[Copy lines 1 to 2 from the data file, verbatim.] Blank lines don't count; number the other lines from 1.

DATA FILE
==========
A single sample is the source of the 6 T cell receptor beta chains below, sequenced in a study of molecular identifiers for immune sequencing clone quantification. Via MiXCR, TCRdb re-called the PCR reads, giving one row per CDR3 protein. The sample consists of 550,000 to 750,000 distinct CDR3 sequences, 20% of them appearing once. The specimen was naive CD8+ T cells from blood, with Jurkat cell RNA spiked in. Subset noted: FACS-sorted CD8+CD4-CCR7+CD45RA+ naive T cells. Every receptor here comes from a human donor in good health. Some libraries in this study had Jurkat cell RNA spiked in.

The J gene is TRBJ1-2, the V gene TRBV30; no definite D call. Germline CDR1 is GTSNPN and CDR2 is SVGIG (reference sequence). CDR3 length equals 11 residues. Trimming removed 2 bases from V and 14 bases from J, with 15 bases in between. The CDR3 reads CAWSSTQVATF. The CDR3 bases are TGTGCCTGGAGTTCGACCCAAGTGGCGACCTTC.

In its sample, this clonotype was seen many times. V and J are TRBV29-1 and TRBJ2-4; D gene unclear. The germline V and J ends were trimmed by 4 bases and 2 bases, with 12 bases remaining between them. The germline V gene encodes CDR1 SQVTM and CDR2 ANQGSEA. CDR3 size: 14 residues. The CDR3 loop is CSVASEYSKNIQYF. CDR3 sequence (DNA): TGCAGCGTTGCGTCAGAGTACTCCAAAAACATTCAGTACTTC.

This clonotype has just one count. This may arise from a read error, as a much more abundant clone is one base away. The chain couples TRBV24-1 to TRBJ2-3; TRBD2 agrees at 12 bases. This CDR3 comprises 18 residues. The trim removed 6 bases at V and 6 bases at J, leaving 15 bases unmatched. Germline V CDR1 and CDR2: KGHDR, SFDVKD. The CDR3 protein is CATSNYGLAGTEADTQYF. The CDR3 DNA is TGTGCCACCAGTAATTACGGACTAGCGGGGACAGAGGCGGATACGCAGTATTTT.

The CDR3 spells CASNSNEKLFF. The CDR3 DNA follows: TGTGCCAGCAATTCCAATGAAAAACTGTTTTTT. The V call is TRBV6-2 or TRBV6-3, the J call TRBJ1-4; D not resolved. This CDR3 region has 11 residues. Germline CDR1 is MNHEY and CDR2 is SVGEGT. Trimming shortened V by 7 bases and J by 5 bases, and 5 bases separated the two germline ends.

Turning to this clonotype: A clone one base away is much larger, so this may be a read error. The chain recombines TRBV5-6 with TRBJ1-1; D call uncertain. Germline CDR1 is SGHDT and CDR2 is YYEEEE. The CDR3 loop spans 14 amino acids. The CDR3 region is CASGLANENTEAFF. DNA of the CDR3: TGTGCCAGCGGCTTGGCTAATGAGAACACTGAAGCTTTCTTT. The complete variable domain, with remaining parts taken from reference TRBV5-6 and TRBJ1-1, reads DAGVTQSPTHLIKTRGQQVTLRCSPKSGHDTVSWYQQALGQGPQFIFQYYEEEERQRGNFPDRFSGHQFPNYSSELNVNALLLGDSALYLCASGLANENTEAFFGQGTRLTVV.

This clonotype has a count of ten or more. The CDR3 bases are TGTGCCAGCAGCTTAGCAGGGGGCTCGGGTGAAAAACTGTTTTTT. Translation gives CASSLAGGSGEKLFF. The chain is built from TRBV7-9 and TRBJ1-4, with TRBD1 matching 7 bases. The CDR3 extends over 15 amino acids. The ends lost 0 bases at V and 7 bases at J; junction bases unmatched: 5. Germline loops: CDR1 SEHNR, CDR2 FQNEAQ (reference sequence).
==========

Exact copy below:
A single sample is the source of the 6 T cell receptor beta chains below, sequenced in a study of molecular identifiers for immune sequencing clone quantification. Via MiXCR, TCRdb re-called the PCR reads, giving one row per CDR3 protein. The sample consists of 550,000 to 750,000 distinct CDR3 sequences, 20% of them appearing once. The specimen was naive CD8+ T cells from blood, with Jurkat cell RNA spiked in. Subset noted: FACS-sorted CD8+CD4-CCR7+CD45RA+ naive T cells. Every receptor here comes from a human donor in good health. Some libraries in this study had Jurkat cell RNA spiked in.

The J gene is TRBJ1-2, the V gene TRBV30; no definite D call. Germline CDR1 is GTSNPN and CDR2 is SVGIG (reference sequence). CDR3 length equals 11 residues. Trimming removed 2 bases from V and 14 bases from J, with 15 bases in between. The CDR3 reads CAWSSTQVATF. The CDR3 bases are TGTGCCTGGAGTTCGACCCAAGTGGCGACCTTC.